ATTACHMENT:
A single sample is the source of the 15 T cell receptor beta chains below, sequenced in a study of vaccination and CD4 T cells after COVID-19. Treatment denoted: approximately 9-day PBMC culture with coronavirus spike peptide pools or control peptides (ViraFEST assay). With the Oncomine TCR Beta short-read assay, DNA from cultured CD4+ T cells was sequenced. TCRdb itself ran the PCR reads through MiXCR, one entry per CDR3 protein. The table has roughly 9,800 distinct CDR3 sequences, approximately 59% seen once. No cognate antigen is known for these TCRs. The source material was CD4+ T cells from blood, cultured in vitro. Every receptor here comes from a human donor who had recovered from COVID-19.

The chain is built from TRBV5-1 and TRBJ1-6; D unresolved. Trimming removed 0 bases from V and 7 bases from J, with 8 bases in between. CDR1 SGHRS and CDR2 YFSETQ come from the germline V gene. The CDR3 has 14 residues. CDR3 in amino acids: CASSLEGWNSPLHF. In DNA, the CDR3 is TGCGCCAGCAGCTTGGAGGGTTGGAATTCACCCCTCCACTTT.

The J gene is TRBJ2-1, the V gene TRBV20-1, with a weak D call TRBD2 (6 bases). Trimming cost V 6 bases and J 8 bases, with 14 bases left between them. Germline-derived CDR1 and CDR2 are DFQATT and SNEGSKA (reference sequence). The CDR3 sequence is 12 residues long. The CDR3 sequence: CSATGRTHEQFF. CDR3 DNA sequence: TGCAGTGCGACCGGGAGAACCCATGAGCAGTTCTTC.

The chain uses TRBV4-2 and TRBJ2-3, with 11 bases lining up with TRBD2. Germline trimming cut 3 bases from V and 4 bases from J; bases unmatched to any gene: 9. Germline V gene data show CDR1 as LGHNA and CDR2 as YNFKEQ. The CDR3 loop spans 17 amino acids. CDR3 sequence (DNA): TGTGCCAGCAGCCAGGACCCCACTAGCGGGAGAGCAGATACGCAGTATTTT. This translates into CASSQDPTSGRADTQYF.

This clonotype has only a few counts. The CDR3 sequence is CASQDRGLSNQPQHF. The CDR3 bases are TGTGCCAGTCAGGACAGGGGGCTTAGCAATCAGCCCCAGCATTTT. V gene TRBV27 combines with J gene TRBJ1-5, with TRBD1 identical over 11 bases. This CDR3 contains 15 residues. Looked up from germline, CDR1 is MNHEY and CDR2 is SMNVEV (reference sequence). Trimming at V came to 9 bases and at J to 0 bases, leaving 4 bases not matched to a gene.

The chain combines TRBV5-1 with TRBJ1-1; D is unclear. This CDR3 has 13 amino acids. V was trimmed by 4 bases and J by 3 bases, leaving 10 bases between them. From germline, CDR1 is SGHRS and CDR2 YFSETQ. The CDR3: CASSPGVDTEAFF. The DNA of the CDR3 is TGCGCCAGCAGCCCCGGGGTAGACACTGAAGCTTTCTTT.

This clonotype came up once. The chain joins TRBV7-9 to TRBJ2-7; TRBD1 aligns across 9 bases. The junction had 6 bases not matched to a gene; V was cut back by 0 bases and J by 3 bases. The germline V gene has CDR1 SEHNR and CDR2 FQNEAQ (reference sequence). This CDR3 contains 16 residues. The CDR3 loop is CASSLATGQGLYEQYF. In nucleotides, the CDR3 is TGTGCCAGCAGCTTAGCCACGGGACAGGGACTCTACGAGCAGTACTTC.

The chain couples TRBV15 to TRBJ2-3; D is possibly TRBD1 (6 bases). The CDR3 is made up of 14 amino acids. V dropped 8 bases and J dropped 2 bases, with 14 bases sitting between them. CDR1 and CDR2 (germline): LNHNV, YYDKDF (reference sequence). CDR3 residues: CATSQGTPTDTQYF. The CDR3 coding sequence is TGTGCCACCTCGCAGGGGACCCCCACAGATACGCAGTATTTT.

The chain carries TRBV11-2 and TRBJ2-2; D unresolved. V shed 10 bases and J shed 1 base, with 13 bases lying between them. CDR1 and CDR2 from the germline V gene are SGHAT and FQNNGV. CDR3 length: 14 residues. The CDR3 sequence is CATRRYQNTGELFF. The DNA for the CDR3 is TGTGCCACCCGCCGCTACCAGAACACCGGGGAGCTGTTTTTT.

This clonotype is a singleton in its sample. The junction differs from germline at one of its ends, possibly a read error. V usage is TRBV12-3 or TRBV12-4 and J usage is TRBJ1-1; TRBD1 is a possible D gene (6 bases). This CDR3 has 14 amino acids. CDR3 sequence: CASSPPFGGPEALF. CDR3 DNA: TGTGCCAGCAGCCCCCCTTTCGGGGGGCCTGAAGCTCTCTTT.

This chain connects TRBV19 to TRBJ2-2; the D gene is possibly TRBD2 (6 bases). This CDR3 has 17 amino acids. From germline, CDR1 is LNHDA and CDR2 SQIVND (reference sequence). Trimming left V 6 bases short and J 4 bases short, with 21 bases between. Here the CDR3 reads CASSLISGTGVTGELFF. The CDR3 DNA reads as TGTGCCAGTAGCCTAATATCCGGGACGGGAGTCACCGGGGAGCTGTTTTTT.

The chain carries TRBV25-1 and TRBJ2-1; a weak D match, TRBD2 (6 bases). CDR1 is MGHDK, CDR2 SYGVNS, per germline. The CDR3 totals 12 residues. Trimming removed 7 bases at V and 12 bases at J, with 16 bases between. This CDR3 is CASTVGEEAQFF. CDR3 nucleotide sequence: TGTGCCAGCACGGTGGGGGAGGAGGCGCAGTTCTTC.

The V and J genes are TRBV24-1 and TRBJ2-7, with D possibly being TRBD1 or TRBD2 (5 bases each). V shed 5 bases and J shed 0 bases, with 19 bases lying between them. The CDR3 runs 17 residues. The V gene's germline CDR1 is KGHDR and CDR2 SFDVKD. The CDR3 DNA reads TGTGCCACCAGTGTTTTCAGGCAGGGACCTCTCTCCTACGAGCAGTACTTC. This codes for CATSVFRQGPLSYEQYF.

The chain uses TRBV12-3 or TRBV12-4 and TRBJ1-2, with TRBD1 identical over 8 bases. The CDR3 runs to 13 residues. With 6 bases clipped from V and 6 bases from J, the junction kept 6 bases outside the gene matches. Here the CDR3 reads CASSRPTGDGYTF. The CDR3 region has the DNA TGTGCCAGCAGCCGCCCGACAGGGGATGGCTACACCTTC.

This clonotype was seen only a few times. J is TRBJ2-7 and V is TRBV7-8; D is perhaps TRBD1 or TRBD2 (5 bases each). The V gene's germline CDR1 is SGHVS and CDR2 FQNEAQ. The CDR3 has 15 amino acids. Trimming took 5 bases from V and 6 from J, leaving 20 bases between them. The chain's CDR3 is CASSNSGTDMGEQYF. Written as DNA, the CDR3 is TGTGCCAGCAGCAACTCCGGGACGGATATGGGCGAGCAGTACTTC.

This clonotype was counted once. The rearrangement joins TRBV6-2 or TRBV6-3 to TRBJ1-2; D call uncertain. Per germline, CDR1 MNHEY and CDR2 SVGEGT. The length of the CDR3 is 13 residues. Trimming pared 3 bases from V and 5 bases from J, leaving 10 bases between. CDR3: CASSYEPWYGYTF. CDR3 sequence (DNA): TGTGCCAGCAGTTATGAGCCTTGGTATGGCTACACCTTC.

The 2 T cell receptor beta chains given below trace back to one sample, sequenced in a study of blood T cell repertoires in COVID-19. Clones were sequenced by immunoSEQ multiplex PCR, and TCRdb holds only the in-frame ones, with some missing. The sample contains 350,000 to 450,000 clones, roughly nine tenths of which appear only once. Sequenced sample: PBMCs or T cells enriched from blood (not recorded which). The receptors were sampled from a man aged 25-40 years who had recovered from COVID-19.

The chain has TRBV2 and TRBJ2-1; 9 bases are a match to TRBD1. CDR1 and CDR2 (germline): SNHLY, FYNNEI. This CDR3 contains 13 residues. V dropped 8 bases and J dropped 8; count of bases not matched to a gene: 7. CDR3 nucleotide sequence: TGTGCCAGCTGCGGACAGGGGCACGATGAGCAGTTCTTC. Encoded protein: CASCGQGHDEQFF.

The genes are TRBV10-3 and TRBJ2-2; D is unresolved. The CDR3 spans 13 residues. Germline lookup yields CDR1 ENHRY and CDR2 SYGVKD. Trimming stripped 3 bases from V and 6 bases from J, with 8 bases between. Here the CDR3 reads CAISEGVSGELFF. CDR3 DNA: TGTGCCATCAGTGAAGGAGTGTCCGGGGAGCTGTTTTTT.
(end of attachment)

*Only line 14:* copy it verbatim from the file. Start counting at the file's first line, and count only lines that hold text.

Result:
The chain uses TRBV12-3 or TRBV12-4 and TRBJ1-2, with TRBD1 identical over 8 bases. The CDR3 runs to 13 residues. With 6 bases clipped from V and 6 bases from J, the junction kept 6 bases outside the gene matches. Here the CDR3 reads CASSRPTGDGYTF. The CDR3 region has the DNA TGTGCCAGCAGCCGCCCGACAGGGGATGGCTACACCTTC.